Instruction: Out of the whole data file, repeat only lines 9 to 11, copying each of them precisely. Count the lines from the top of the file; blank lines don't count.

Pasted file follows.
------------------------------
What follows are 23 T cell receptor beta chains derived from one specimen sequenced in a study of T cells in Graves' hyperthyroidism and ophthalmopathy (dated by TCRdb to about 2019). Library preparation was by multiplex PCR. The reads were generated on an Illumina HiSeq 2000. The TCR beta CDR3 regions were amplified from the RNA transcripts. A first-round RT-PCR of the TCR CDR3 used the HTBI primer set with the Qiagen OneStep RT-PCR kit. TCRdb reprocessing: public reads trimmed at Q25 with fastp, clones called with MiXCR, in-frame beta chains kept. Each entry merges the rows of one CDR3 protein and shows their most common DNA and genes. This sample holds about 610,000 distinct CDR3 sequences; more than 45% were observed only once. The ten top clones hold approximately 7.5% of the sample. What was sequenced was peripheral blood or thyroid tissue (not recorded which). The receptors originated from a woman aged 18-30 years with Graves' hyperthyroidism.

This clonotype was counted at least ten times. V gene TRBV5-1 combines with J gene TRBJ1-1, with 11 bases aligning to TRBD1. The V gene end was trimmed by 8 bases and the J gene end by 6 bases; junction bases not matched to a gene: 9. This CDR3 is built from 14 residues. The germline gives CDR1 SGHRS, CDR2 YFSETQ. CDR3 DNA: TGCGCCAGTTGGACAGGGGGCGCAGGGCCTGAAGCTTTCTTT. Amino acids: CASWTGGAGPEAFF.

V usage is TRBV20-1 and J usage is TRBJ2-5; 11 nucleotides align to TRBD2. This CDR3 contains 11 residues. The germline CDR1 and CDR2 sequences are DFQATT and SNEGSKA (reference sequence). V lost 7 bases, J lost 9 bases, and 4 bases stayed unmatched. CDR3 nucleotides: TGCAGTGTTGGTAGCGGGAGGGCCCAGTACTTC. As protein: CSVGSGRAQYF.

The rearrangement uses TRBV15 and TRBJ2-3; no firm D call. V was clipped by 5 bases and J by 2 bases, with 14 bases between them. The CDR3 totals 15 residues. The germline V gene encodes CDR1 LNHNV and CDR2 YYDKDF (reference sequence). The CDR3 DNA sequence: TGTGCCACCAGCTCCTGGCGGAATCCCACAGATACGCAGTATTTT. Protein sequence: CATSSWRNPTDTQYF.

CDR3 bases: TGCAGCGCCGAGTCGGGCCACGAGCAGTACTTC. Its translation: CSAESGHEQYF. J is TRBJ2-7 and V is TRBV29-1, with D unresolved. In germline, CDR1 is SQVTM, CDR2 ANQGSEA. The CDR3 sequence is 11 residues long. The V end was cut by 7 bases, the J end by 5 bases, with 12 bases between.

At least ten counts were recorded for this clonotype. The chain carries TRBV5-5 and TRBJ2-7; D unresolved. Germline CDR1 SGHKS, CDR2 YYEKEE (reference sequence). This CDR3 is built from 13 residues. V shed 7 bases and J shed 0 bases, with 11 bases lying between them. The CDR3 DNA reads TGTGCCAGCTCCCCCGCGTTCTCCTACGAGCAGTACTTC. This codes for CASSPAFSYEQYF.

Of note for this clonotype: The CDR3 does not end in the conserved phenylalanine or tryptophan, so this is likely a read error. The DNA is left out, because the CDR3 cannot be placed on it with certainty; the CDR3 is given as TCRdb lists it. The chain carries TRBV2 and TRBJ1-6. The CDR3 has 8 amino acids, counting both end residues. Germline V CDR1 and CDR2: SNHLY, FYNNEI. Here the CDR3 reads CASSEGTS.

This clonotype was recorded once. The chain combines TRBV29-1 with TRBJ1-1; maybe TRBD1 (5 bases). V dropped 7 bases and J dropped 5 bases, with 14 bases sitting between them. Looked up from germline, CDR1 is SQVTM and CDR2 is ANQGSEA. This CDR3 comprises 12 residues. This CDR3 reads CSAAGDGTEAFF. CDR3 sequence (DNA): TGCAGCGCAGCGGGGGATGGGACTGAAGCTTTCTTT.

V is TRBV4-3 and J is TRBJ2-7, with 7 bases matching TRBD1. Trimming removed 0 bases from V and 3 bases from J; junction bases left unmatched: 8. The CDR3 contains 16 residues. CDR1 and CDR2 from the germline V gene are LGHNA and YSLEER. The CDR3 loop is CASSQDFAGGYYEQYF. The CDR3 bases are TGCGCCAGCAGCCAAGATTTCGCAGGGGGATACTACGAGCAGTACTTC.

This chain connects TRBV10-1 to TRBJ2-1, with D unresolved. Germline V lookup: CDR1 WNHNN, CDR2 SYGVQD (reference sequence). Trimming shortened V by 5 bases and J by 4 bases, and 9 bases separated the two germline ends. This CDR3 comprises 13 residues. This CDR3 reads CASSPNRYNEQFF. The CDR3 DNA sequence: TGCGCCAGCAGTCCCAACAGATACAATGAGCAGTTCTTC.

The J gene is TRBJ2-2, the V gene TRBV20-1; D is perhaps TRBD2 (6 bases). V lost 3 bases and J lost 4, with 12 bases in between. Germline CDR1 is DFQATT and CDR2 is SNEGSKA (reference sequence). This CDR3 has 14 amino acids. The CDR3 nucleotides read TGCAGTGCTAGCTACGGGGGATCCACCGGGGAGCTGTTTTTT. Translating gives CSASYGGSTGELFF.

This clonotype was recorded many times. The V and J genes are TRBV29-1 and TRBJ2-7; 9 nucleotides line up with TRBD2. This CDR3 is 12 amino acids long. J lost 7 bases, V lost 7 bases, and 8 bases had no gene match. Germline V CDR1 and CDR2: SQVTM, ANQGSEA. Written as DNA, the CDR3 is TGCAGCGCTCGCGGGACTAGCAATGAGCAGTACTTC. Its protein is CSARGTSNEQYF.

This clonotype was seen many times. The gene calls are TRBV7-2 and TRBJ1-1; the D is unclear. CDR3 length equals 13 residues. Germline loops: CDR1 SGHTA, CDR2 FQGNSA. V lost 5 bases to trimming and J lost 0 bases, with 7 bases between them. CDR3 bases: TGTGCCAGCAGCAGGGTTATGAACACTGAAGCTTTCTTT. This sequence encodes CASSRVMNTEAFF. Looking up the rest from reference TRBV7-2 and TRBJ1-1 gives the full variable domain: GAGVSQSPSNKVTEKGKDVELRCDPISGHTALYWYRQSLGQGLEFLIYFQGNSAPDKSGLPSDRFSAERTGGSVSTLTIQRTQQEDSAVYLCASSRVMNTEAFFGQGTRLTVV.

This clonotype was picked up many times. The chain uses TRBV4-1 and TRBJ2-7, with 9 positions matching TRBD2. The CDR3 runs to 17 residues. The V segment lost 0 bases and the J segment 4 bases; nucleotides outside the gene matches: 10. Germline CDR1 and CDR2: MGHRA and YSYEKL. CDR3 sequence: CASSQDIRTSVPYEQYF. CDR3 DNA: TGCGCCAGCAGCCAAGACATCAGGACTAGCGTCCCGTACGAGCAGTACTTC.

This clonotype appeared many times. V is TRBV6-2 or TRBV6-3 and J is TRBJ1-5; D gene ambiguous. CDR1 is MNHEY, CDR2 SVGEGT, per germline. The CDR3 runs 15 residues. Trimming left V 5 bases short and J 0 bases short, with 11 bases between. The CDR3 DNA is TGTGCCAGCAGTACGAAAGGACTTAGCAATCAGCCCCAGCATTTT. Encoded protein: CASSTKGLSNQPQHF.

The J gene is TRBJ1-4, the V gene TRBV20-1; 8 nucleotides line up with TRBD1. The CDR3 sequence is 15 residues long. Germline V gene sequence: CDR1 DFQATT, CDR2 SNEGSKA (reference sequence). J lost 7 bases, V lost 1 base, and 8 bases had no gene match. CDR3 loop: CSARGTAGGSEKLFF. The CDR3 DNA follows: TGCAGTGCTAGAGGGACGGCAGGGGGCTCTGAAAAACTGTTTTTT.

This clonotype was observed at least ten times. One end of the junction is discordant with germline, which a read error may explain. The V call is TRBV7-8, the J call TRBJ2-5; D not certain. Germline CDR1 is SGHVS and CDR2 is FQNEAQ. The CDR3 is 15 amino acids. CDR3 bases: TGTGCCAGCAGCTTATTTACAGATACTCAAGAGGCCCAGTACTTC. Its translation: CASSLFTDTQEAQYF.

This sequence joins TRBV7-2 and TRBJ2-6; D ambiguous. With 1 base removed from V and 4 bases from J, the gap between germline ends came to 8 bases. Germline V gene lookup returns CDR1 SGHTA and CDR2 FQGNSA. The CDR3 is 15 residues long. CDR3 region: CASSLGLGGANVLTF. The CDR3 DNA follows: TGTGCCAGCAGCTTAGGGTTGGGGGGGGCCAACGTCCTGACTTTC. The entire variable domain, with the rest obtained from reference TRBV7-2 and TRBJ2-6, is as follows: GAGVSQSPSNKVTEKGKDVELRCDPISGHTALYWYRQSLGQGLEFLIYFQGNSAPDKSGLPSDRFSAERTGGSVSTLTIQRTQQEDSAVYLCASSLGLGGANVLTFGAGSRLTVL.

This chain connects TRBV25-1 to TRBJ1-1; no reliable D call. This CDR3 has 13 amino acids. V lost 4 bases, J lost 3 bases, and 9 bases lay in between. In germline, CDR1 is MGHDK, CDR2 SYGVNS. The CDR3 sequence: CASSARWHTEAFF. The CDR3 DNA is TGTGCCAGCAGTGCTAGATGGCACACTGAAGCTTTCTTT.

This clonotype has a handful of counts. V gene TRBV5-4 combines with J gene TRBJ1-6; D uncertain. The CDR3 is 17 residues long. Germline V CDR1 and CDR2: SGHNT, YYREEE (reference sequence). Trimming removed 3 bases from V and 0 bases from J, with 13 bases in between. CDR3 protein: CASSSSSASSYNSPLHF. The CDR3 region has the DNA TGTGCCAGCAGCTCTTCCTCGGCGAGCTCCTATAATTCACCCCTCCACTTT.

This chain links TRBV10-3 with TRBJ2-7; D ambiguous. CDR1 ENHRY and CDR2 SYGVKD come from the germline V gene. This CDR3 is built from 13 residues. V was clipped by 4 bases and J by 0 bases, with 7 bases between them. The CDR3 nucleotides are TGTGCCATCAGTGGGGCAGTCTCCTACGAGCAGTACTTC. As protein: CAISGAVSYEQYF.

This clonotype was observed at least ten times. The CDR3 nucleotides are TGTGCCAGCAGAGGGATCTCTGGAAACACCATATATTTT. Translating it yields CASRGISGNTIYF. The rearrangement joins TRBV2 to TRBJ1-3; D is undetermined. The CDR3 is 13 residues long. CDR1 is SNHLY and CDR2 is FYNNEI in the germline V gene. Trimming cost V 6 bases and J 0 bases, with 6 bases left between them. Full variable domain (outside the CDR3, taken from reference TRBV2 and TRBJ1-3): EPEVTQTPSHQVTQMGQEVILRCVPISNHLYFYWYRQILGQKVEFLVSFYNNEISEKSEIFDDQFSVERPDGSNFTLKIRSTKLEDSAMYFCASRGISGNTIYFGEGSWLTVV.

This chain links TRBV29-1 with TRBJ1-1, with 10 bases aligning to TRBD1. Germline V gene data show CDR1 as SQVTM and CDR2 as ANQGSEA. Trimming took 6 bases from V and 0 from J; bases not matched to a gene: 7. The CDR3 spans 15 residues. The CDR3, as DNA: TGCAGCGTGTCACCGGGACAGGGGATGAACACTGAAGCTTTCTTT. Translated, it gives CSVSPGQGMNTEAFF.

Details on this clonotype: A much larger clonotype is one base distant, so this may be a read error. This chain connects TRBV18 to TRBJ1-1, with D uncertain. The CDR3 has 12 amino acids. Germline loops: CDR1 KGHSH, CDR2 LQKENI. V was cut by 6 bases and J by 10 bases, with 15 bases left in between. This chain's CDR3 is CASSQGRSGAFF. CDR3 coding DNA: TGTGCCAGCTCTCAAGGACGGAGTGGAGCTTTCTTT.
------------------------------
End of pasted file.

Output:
V is TRBV4-3 and J is TRBJ2-7, with 7 bases matching TRBD1. Trimming removed 0 bases from V and 3 bases from J; junction bases left unmatched: 8. The CDR3 contains 16 residues. CDR1 and CDR2 from the germline V gene are LGHNA and YSLEER. The CDR3 loop is CASSQDFAGGYYEQYF. The CDR3 bases are TGCGCCAGCAGCCAAGATTTCGCAGGGGGATACTACGAGCAGTACTTC.

This chain connects TRBV10-1 to TRBJ2-1, with D unresolved. Germline V lookup: CDR1 WNHNN, CDR2 SYGVQD (reference sequence). Trimming shortened V by 5 bases and J by 4 bases, and 9 bases separated the two germline ends. This CDR3 comprises 13 residues. This CDR3 reads CASSPNRYNEQFF. The CDR3 DNA sequence: TGCGCCAGCAGTCCCAACAGATACAATGAGCAGTTCTTC.

The J gene is TRBJ2-2, the V gene TRBV20-1; D is perhaps TRBD2 (6 bases). V lost 3 bases and J lost 4, with 12 bases in between. Germline CDR1 is DFQATT and CDR2 is SNEGSKA (reference sequence). This CDR3 has 14 amino acids. The CDR3 nucleotides read TGCAGTGCTAGCTACGGGGGATCCACCGGGGAGCTGTTTTTT. Translating gives CSASYGGSTGELFF.